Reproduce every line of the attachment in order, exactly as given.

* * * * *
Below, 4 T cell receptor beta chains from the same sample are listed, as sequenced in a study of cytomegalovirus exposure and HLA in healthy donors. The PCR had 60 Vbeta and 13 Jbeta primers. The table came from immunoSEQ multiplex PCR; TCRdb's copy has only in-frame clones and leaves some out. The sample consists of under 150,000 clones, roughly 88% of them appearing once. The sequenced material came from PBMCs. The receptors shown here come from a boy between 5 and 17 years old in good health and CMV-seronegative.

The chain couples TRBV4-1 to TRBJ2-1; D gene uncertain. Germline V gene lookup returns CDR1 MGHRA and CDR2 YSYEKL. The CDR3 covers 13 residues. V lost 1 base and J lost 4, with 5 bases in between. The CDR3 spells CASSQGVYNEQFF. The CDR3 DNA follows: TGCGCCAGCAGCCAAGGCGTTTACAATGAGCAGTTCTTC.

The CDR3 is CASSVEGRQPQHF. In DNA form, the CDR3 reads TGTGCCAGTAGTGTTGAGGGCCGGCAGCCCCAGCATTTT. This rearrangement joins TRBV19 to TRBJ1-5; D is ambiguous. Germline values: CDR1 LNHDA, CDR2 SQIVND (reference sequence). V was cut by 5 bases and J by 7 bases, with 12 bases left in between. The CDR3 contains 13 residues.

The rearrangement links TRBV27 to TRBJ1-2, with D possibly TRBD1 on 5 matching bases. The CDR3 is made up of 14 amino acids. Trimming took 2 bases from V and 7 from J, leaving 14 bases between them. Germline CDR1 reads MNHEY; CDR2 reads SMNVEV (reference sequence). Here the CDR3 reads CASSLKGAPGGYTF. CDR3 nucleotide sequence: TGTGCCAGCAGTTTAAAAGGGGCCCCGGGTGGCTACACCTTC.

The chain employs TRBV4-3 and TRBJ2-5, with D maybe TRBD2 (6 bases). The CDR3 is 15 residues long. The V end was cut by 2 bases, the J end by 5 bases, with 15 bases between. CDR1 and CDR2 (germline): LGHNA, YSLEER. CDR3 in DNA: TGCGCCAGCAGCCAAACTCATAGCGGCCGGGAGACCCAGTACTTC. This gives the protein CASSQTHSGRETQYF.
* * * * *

Below, 4 T cell receptor beta chains from the same sample are listed, as sequenced in a study of cytomegalovirus exposure and HLA in healthy donors. The PCR had 60 Vbeta and 13 Jbeta primers. The table came from immunoSEQ multiplex PCR; TCRdb's copy has only in-frame clones and leaves some out. The sample consists of under 150,000 clones, roughly 88% of them appearing once. The sequenced material came from PBMCs. The receptors shown here come from a boy between 5 and 17 years old in good health and CMV-seronegative.

The chain couples TRBV4-1 to TRBJ2-1; D gene uncertain. Germline V gene lookup returns CDR1 MGHRA and CDR2 YSYEKL. The CDR3 covers 13 residues. V lost 1 base and J lost 4, with 5 bases in between. The CDR3 spells CASSQGVYNEQFF. The CDR3 DNA follows: TGCGCCAGCAGCCAAGGCGTTTACAATGAGCAGTTCTTC.

The CDR3 is CASSVEGRQPQHF. In DNA form, the CDR3 reads TGTGCCAGTAGTGTTGAGGGCCGGCAGCCCCAGCATTTT. This rearrangement joins TRBV19 to TRBJ1-5; D is ambiguous. Germline values: CDR1 LNHDA, CDR2 SQIVND (reference sequence). V was cut by 5 bases and J by 7 bases, with 12 bases left in between. The CDR3 contains 13 residues.

The rearrangement links TRBV27 to TRBJ1-2, with D possibly TRBD1 on 5 matching bases. The CDR3 is made up of 14 amino acids. Trimming took 2 bases from V and 7 from J, leaving 14 bases between them. Germline CDR1 reads MNHEY; CDR2 reads SMNVEV (reference sequence). Here the CDR3 reads CASSLKGAPGGYTF. CDR3 nucleotide sequence: TGTGCCAGCAGTTTAAAAGGGGCCCCGGGTGGCTACACCTTC.

The chain employs TRBV4-3 and TRBJ2-5, with D maybe TRBD2 (6 bases). The CDR3 is 15 residues long. The V end was cut by 2 bases, the J end by 5 bases, with 15 bases between. CDR1 and CDR2 (germline): LGHNA, YSLEER. CDR3 in DNA: TGCGCCAGCAGCCAAACTCATAGCGGCCGGGAGACCCAGTACTTC. This gives the protein CASSQTHSGRETQYF.